Dry powder extinguishers are great, but they are also phenomenally messy – their effectiveness lies in the fact that the powder really is very fine and it really does cover absolutely every surface around it for metres. We were lucky with our engine, but a CO2 extinguisher would have been a lot safer in terms of engine health. We tried and failed to get a CO2 extinguisher (in Spain, at least), but FM200 extinguishers are readily available and although expensive, much cheaper than a new engine.
Pack a proper grab bag
Having realised that our grab bag was inaccessible – in fact, it was in the locker behind the ignition key (near where the fire took hold) and was damaged by flames and smoke – we now keep it at the top of one of the cockpit lockers. We also realised that we hadn’t done a good enough job of updating the contents since we’d left the UK, and that some items were basically useless, while others, which would have been handy, had been omitted. Contents will be different for every boat, but it’s really worth going through the grab bag every now and again to make sure it has the things you’d need in it.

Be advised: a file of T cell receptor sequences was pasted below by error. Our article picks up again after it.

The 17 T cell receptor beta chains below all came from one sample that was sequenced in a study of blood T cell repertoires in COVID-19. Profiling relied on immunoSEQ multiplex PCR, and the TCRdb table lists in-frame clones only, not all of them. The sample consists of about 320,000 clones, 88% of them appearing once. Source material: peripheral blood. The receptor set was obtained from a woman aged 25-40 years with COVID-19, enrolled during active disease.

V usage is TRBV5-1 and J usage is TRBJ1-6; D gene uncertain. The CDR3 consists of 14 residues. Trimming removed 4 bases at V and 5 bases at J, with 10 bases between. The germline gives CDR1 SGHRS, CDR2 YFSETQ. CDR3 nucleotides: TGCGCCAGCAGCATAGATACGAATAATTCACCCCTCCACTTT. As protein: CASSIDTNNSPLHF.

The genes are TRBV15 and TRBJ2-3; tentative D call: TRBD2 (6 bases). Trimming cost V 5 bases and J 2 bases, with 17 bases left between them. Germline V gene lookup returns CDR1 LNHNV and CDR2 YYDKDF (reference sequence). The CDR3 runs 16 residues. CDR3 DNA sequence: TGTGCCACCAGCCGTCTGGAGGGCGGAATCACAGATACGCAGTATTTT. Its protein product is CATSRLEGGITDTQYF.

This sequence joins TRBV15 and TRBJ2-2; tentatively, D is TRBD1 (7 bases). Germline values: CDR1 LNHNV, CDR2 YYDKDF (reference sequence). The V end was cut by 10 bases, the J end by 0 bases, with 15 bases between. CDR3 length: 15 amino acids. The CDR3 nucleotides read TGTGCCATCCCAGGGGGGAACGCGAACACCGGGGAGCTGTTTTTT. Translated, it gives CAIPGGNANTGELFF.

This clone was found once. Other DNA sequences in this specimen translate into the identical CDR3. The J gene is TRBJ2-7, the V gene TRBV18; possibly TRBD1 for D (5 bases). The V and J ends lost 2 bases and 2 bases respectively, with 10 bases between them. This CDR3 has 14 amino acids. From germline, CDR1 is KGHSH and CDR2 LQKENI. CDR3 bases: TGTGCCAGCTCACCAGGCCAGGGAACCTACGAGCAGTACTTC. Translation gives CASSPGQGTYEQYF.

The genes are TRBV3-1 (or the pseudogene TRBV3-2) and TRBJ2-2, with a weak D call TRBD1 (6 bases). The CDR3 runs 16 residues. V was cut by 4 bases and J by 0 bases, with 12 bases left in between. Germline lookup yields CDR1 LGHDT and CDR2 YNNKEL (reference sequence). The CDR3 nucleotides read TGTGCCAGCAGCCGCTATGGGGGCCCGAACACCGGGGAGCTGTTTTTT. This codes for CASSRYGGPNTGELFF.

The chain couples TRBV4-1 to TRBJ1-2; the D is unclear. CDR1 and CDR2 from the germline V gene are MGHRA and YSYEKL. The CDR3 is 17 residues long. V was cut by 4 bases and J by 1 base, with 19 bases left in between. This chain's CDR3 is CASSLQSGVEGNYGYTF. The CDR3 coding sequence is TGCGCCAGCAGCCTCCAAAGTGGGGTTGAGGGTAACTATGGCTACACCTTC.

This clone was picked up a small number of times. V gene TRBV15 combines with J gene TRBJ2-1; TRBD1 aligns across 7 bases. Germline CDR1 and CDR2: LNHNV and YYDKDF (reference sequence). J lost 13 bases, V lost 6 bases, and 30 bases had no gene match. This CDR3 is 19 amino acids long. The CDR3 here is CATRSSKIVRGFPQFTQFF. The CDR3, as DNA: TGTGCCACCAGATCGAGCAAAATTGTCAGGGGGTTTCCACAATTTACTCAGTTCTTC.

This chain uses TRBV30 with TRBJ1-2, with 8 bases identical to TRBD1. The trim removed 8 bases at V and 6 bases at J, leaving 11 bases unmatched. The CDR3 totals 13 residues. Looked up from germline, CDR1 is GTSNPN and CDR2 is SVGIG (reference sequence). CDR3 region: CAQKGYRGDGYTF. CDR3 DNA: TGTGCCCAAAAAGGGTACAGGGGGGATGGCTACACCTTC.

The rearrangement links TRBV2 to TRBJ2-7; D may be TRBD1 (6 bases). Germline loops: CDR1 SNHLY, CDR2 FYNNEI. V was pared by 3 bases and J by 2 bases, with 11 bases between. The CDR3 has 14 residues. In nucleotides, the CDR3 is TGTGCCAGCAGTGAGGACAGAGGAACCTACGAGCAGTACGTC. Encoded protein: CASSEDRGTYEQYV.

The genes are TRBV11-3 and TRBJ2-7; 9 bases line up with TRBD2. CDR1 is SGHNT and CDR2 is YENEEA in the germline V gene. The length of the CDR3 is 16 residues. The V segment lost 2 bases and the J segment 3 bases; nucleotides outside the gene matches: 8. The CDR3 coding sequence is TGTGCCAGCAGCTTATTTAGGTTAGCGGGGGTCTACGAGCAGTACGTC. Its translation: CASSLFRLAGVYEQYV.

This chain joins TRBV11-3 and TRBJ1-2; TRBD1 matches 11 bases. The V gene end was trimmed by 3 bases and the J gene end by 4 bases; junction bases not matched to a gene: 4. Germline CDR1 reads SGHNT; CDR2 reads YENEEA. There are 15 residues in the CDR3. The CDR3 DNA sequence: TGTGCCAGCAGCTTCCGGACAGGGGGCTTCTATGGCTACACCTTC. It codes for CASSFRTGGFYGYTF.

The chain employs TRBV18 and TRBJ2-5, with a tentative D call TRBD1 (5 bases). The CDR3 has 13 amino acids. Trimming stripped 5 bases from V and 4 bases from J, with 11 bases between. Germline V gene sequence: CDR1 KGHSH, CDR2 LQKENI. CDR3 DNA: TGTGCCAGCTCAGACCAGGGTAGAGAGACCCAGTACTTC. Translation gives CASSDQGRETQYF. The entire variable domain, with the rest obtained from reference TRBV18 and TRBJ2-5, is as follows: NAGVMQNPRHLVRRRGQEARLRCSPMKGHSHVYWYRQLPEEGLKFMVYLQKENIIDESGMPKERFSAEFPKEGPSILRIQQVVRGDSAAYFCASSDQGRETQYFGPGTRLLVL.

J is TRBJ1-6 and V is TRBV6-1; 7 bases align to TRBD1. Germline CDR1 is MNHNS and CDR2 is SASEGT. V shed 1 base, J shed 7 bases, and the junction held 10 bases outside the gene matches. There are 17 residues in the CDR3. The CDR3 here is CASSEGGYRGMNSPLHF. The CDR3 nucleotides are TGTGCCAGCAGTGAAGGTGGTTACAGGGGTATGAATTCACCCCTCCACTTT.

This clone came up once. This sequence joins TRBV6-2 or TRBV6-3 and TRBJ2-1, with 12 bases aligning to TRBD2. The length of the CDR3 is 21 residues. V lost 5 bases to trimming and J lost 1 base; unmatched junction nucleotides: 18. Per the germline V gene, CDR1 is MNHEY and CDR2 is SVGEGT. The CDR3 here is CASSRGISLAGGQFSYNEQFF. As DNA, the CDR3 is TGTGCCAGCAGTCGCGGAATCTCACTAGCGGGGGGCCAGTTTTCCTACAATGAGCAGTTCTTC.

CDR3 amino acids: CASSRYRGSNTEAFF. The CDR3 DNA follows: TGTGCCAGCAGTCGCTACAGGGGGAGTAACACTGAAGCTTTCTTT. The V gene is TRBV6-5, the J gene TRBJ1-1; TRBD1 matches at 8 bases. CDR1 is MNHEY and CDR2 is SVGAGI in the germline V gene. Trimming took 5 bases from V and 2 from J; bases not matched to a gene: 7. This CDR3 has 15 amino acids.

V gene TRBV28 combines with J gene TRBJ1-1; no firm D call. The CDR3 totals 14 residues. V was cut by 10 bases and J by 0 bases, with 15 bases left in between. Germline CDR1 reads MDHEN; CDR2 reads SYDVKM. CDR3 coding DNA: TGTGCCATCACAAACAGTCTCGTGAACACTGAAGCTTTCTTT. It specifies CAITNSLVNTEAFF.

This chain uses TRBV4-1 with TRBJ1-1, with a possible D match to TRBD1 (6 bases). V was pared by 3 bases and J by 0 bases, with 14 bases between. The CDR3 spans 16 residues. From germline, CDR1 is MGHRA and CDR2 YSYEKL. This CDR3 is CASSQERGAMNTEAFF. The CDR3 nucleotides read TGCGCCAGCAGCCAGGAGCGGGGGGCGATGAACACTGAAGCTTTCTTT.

Keep a knife on deck
If we’d not been able to access the main cabin and needed to throw the liferaft, neither of us had a knife to hand, so would have been fumbling around undoing the straps that restrain it to the deck. We now keep a dive knife, with a safety release, in a sheath on deck.
Don’t ignore your alarm
The CO alarm did its job and went off, but it’s important not to ignore alarms. Prior to this incident, I was as guilty as many, writing it off as a new Navtex message or ‘something Jamie had set up on the chartplotter’. It’s worth knowing what each alarm sounds like – most have a ‘test’ function so you can familiarise yourself.